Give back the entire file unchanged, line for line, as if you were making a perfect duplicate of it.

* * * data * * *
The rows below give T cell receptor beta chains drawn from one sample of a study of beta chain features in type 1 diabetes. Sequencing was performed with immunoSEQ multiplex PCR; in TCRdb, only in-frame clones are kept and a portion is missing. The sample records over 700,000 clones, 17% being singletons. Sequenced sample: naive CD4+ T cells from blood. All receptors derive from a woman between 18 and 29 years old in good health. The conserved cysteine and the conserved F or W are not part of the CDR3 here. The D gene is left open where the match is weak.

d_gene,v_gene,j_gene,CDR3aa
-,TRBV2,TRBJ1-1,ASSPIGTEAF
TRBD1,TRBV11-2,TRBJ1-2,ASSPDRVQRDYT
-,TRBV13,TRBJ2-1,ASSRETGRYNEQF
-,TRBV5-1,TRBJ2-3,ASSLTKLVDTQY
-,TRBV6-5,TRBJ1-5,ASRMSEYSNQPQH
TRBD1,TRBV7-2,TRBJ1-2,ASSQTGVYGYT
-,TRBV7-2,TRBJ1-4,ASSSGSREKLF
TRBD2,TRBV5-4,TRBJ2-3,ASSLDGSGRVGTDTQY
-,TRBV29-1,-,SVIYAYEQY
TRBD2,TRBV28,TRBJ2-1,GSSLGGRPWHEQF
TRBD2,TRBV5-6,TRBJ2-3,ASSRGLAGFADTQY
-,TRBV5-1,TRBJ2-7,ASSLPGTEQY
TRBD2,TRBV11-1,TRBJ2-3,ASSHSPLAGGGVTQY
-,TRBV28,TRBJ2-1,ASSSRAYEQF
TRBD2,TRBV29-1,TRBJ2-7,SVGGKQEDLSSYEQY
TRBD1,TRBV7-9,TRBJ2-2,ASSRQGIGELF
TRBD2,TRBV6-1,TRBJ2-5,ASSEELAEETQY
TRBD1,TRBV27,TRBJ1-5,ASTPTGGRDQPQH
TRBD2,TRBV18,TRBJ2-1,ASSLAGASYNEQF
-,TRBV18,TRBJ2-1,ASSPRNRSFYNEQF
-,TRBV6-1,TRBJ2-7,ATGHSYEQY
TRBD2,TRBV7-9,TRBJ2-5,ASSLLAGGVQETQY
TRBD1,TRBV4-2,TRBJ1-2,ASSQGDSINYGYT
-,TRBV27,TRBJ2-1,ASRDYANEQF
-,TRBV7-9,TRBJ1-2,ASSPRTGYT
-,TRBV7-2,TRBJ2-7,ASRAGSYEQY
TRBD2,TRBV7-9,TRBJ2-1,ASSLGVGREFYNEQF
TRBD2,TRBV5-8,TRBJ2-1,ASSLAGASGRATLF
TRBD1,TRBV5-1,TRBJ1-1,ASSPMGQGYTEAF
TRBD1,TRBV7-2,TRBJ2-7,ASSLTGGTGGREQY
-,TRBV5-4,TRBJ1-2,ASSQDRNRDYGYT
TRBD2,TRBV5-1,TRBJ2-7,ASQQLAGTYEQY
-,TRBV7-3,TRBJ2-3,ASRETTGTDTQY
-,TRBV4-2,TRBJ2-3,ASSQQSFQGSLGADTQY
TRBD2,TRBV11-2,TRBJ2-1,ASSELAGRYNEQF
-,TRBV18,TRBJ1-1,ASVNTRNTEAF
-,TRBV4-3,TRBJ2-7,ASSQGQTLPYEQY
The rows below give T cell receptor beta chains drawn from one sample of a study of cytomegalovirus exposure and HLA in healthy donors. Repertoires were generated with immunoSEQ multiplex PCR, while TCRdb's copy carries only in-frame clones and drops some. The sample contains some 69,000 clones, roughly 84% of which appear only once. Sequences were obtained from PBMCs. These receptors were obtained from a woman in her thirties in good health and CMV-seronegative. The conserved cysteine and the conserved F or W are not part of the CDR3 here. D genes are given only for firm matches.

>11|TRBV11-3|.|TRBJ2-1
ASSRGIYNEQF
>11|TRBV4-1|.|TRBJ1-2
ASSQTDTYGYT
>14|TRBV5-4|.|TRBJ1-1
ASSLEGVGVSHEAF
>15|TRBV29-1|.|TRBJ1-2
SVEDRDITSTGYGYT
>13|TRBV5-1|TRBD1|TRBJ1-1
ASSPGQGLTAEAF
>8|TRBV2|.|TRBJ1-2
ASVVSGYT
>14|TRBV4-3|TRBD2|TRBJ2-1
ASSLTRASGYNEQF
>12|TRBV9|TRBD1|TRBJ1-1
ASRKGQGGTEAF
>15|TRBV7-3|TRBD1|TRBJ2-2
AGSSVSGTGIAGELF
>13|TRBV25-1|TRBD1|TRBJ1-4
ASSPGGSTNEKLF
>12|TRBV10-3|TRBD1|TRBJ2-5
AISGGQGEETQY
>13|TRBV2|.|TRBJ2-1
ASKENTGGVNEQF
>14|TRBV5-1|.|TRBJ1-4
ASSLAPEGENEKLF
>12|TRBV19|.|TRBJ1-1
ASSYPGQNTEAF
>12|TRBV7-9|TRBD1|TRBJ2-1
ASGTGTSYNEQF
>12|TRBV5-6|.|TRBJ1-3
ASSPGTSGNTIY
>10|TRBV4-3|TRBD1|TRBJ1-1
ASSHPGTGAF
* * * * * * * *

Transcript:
The rows below give T cell receptor beta chains drawn from one sample of a study of beta chain features in type 1 diabetes. Sequencing was performed with immunoSEQ multiplex PCR; in TCRdb, only in-frame clones are kept and a portion is missing. The sample records over 700,000 clones, 17% being singletons. Sequenced sample: naive CD4+ T cells from blood. All receptors derive from a woman between 18 and 29 years old in good health. The conserved cysteine and the conserved F or W are not part of the CDR3 here. The D gene is left open where the match is weak.

d_gene,v_gene,j_gene,CDR3aa
-,TRBV2,TRBJ1-1,ASSPIGTEAF
TRBD1,TRBV11-2,TRBJ1-2,ASSPDRVQRDYT
-,TRBV13,TRBJ2-1,ASSRETGRYNEQF
-,TRBV5-1,TRBJ2-3,ASSLTKLVDTQY
-,TRBV6-5,TRBJ1-5,ASRMSEYSNQPQH
TRBD1,TRBV7-2,TRBJ1-2,ASSQTGVYGYT
-,TRBV7-2,TRBJ1-4,ASSSGSREKLF
TRBD2,TRBV5-4,TRBJ2-3,ASSLDGSGRVGTDTQY
-,TRBV29-1,-,SVIYAYEQY
TRBD2,TRBV28,TRBJ2-1,GSSLGGRPWHEQF
TRBD2,TRBV5-6,TRBJ2-3,ASSRGLAGFADTQY
-,TRBV5-1,TRBJ2-7,ASSLPGTEQY
TRBD2,TRBV11-1,TRBJ2-3,ASSHSPLAGGGVTQY
-,TRBV28,TRBJ2-1,ASSSRAYEQF
TRBD2,TRBV29-1,TRBJ2-7,SVGGKQEDLSSYEQY
TRBD1,TRBV7-9,TRBJ2-2,ASSRQGIGELF
TRBD2,TRBV6-1,TRBJ2-5,ASSEELAEETQY
TRBD1,TRBV27,TRBJ1-5,ASTPTGGRDQPQH
TRBD2,TRBV18,TRBJ2-1,ASSLAGASYNEQF
-,TRBV18,TRBJ2-1,ASSPRNRSFYNEQF
-,TRBV6-1,TRBJ2-7,ATGHSYEQY
TRBD2,TRBV7-9,TRBJ2-5,ASSLLAGGVQETQY
TRBD1,TRBV4-2,TRBJ1-2,ASSQGDSINYGYT
-,TRBV27,TRBJ2-1,ASRDYANEQF
-,TRBV7-9,TRBJ1-2,ASSPRTGYT
-,TRBV7-2,TRBJ2-7,ASRAGSYEQY
TRBD2,TRBV7-9,TRBJ2-1,ASSLGVGREFYNEQF
TRBD2,TRBV5-8,TRBJ2-1,ASSLAGASGRATLF
TRBD1,TRBV5-1,TRBJ1-1,ASSPMGQGYTEAF
TRBD1,TRBV7-2,TRBJ2-7,ASSLTGGTGGREQY
-,TRBV5-4,TRBJ1-2,ASSQDRNRDYGYT
TRBD2,TRBV5-1,TRBJ2-7,ASQQLAGTYEQY
-,TRBV7-3,TRBJ2-3,ASRETTGTDTQY
-,TRBV4-2,TRBJ2-3,ASSQQSFQGSLGADTQY
TRBD2,TRBV11-2,TRBJ2-1,ASSELAGRYNEQF
-,TRBV18,TRBJ1-1,ASVNTRNTEAF
-,TRBV4-3,TRBJ2-7,ASSQGQTLPYEQY
The rows below give T cell receptor beta chains drawn from one sample of a study of cytomegalovirus exposure and HLA in healthy donors. Repertoires were generated with immunoSEQ multiplex PCR, while TCRdb's copy carries only in-frame clones and drops some. The sample contains some 69,000 clones, roughly 84% of which appear only once. Sequences were obtained from PBMCs. These receptors were obtained from a woman in her thirties in good health and CMV-seronegative. The conserved cysteine and the conserved F or W are not part of the CDR3 here. D genes are given only for firm matches.

>11|TRBV11-3|.|TRBJ2-1
ASSRGIYNEQF
>11|TRBV4-1|.|TRBJ1-2
ASSQTDTYGYT
>14|TRBV5-4|.|TRBJ1-1
ASSLEGVGVSHEAF
>15|TRBV29-1|.|TRBJ1-2
SVEDRDITSTGYGYT
>13|TRBV5-1|TRBD1|TRBJ1-1
ASSPGQGLTAEAF
>8|TRBV2|.|TRBJ1-2
ASVVSGYT
>14|TRBV4-3|TRBD2|TRBJ2-1
ASSLTRASGYNEQF
>12|TRBV9|TRBD1|TRBJ1-1
ASRKGQGGTEAF
>15|TRBV7-3|TRBD1|TRBJ2-2
AGSSVSGTGIAGELF
>13|TRBV25-1|TRBD1|TRBJ1-4
ASSPGGSTNEKLF
>12|TRBV10-3|TRBD1|TRBJ2-5
AISGGQGEETQY
>13|TRBV2|.|TRBJ2-1
ASKENTGGVNEQF
>14|TRBV5-1|.|TRBJ1-4
ASSLAPEGENEKLF
>12|TRBV19|.|TRBJ1-1
ASSYPGQNTEAF
>12|TRBV7-9|TRBD1|TRBJ2-1
ASGTGTSYNEQF
>12|TRBV5-6|.|TRBJ1-3
ASSPGTSGNTIY
>10|TRBV4-3|TRBD1|TRBJ1-1
ASSHPGTGAF